The Baffling — Colorado now has the most draconian training and apprenticeship standards for funeral workers of any state. Contrary to the claims of industry trade groups, these aren't just requirements that apply to people who "represent themselves" as "having certain professional titles." The law states that no one can offer the services of any of these professional designations without registering with the state, and the clear implication is that anyone who actually performs these services has to meet these ridiculously high standards:

  • Anyone who calls himself a "mortuary science practioner" has to have at least 2,000 hours (50 weeks) practicing or interning, and has to have graduated from a mortuary school (a dubious achievement, given their low standards).
  • Anyone who calls himself a funeral director must have 2,000 hours of practice or interning, and have directed 50 funerals or graveside services.
  • Anyone who calls himself an embalmer must have spent 4,000 hours (almost two years!) interning, on at least 50 bodies.
  • Anyone who calls himself a "cremationist" must have cremated at least 50 bodies. Um, we're sorry to sound crude, but cremating dead people is not rocket science, and it should not take 50 attempts to learn how to turn on the crematory and pulverize the remains to return them to the family.
Last Updated ( Friday, 15 January 2010 13:25 )

Wal-Mart Enters Casket Business

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Following Costco's lead, Wal-Mart is now selling caskets to the general public. Reuters reports:

Wal-Mart Stores Inc is now catering to its shoppers' needs from cradle to grave.The world's largest retailer has introduced online sales of caskets, expanding a merchandise selection that spans engagement rings and baby gear to a new major milestone in its shoppers' lives.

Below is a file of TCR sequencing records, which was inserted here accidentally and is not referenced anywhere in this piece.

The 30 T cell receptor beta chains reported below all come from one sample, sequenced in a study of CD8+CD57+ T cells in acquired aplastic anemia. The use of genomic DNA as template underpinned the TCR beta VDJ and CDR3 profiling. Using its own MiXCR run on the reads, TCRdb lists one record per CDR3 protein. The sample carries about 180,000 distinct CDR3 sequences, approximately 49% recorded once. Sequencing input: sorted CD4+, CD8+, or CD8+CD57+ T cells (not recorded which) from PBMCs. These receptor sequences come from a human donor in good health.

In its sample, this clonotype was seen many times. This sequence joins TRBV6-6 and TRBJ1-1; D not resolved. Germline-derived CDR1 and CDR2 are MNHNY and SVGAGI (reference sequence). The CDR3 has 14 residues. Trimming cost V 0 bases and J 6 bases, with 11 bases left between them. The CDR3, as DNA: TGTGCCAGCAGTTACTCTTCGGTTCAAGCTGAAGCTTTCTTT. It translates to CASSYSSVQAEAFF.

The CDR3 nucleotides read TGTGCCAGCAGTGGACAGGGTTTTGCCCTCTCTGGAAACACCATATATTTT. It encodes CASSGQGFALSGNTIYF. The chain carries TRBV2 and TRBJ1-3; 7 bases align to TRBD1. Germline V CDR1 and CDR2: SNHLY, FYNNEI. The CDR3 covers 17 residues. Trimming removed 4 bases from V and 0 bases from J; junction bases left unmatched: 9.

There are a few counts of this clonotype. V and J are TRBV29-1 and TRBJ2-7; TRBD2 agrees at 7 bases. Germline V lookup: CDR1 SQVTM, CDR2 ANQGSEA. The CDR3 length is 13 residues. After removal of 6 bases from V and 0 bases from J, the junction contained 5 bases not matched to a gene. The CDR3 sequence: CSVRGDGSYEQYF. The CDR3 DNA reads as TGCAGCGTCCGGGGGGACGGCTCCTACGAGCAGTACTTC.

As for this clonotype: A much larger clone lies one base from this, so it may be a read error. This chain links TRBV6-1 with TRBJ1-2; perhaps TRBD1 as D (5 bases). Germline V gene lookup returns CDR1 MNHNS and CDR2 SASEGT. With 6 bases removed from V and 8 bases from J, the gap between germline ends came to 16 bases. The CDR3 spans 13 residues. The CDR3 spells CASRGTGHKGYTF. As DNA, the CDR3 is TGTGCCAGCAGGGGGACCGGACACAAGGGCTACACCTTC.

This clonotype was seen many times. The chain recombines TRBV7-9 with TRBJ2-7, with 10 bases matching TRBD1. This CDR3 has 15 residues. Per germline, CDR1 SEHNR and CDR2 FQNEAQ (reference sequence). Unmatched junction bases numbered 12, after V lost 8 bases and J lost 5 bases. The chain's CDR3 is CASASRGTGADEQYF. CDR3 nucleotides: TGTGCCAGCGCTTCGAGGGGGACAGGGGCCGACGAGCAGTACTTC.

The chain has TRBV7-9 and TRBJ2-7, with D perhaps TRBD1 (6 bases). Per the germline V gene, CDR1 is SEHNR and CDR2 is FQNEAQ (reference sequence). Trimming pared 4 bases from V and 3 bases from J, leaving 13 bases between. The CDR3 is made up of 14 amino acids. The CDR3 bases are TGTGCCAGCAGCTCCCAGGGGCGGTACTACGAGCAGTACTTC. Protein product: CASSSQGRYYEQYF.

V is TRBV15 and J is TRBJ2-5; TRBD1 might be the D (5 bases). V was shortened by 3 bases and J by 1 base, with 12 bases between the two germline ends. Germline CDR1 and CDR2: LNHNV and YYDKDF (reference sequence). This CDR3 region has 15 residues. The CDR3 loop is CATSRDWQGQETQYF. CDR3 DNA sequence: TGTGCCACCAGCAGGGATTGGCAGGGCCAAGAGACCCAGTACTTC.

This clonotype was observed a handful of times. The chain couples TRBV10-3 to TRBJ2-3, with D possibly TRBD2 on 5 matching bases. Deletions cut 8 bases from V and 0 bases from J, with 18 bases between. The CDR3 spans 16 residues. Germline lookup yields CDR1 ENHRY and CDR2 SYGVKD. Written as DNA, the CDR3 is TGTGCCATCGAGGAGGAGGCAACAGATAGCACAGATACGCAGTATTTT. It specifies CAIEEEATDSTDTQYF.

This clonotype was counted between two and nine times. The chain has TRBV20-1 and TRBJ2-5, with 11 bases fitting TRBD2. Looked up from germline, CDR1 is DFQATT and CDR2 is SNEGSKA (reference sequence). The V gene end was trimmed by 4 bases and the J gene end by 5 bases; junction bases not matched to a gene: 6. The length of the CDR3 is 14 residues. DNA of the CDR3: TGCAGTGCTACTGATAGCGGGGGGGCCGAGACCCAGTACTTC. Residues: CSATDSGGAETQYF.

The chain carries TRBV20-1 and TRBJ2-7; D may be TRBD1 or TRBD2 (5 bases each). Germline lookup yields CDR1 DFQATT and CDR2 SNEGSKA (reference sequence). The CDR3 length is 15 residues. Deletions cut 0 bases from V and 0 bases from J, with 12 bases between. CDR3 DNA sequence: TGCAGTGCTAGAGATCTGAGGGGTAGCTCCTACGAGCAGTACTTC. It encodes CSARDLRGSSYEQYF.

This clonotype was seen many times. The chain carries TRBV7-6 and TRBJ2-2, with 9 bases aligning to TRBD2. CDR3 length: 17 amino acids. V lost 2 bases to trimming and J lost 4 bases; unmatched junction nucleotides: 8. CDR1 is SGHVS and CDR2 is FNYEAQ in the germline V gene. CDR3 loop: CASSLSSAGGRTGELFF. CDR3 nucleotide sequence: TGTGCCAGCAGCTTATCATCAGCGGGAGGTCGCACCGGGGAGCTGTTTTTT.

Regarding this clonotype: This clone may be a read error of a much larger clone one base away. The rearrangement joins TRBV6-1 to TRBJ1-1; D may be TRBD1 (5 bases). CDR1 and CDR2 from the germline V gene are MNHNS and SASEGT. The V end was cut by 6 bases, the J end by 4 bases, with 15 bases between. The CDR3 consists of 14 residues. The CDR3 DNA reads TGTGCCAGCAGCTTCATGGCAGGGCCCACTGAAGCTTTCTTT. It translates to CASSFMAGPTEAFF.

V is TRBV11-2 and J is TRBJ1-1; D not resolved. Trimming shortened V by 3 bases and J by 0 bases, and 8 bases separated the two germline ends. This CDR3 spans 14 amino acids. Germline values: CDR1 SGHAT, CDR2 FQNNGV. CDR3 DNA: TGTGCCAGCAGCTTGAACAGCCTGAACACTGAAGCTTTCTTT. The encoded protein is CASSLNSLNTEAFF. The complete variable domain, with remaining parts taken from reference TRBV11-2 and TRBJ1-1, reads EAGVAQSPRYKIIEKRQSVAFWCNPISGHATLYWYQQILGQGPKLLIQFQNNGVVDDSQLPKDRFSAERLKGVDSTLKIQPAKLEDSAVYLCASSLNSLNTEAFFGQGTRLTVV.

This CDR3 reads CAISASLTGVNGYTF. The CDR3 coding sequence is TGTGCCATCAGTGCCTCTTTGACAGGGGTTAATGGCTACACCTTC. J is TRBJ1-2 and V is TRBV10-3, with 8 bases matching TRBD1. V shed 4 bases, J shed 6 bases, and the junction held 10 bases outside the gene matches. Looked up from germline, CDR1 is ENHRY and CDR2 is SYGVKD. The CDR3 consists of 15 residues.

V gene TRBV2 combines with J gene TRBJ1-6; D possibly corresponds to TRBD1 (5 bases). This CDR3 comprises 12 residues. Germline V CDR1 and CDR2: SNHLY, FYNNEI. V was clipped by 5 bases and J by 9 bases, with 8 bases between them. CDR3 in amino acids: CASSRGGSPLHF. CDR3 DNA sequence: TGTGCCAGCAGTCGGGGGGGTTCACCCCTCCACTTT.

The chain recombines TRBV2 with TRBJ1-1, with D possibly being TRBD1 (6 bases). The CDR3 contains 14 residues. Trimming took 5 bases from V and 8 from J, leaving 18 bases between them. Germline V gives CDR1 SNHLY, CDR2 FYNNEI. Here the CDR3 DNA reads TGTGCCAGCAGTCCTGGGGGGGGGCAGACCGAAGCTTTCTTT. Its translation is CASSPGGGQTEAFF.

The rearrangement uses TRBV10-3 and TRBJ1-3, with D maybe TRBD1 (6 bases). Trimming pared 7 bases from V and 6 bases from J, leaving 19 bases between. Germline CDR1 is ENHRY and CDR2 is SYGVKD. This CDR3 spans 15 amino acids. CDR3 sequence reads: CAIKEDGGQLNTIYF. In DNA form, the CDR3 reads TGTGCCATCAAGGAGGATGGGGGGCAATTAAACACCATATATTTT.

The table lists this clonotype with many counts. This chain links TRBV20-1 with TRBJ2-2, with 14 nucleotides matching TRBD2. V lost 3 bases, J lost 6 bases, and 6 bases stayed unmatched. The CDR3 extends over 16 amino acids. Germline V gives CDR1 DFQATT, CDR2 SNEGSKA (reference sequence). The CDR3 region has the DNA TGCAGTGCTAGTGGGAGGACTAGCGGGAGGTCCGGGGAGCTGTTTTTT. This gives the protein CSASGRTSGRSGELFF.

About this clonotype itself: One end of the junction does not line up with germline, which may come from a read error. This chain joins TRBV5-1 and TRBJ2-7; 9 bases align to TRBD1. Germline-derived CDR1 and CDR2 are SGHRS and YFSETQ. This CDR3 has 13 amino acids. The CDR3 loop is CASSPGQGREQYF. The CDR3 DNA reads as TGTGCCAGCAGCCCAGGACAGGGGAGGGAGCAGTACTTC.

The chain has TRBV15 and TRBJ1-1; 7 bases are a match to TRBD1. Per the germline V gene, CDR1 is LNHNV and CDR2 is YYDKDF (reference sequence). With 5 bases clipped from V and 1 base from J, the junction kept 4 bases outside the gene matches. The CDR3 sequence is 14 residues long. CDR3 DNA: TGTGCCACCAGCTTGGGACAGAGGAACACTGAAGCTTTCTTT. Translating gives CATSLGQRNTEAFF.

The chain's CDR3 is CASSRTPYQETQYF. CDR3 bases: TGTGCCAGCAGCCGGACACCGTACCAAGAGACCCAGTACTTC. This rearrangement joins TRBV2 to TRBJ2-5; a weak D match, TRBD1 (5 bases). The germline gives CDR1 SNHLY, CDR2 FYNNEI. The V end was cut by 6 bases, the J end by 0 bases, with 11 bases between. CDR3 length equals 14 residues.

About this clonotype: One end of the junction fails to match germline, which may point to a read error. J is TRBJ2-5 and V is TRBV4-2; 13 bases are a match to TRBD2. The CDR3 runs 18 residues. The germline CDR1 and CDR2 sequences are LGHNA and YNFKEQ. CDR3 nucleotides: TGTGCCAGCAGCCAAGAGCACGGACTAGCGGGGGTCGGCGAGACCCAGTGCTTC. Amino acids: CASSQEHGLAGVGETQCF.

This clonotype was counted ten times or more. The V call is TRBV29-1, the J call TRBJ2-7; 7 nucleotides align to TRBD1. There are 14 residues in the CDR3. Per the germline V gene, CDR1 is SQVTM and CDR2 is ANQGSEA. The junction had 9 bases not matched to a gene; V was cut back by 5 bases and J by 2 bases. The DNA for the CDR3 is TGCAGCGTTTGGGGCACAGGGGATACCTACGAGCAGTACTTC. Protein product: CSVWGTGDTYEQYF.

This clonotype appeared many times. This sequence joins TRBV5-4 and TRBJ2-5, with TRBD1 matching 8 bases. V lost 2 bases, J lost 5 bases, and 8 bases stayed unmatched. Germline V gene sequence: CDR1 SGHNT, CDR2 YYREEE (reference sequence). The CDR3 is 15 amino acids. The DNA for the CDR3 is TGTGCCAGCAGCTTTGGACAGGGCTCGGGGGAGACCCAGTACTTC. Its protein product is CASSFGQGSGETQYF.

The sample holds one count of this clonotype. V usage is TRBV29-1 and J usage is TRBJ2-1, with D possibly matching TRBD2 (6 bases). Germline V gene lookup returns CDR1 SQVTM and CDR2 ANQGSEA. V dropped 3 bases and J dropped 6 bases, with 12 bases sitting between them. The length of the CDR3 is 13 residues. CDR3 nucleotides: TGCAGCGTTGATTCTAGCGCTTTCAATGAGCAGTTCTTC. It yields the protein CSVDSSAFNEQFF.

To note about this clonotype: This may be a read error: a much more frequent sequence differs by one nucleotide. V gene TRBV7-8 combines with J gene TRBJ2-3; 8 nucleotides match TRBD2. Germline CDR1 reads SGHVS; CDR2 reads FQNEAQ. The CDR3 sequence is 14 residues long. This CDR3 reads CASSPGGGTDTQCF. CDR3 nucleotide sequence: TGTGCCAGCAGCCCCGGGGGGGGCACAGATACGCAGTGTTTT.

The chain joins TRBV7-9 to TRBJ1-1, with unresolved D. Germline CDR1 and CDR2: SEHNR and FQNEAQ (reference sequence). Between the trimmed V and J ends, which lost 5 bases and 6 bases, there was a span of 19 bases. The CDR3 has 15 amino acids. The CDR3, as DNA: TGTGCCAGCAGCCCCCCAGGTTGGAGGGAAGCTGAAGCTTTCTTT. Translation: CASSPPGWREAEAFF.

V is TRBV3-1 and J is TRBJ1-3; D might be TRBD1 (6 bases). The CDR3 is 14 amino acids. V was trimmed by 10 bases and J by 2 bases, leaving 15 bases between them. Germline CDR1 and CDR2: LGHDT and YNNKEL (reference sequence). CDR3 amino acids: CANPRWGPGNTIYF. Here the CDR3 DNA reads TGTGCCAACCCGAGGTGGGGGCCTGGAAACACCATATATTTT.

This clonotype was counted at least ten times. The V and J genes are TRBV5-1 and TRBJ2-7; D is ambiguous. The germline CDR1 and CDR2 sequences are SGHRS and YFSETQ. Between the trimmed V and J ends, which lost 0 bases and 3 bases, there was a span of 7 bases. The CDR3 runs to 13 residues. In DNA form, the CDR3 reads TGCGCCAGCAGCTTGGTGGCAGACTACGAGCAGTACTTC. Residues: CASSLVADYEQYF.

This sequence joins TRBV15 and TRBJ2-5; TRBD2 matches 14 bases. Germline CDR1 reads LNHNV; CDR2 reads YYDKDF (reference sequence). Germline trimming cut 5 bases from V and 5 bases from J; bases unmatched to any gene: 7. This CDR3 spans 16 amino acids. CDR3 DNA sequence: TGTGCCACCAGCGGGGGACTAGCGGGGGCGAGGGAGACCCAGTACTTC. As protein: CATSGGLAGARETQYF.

Shoppers can choose from the Lady de Guadalupe steel casket for $895 or a sienna bronze casket for $2, spokesman Ravi Jariwala said it is selling the products as a "limited beta test" that launched within the last few weeks.

Last Updated ( Wednesday, 11 November 2009 22:52 )

AARP Bulletin Features FCA; Smart Advice

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October 5, 2009 --- AARP Bulletin tells the stories of several families with out-of-control funeral costs, and how you can avoid getting taken to the cleaners when you buy a final send-off. The article has good information on home funerals (DIY, no mortuary involved) and green burial, too. Excerpts:

"After her husband of 35 years died unexpectedly while working in Louisiana, Beckey Poplin of Lubbock, Texas, needed to use insurance proceeds to pay a local funeral home more than $16,000. She told local TV station KCBD that she wasn’t given a price quote before receiving the final bill, didn’t know how to read the contract and wasn’t sure what was included. Asked why she hadn’t requested a price estimate, she told the station, “You don’t do that at that time. You don’t really care. You have other issues to deal with.”

. . .
There is a way to avoid pressure tactics and indecision at the funeral home, according to the Funeral Consumers Alliance. It advises families to discuss funeral plans in advance, much like they would if they were planning a wedding, a home purchase or making a major life decision. Avoiding the topic will make the funeral more difficult, and likely more expensive, for survivors."

Last Updated ( Monday, 02 November 2009 17:55 )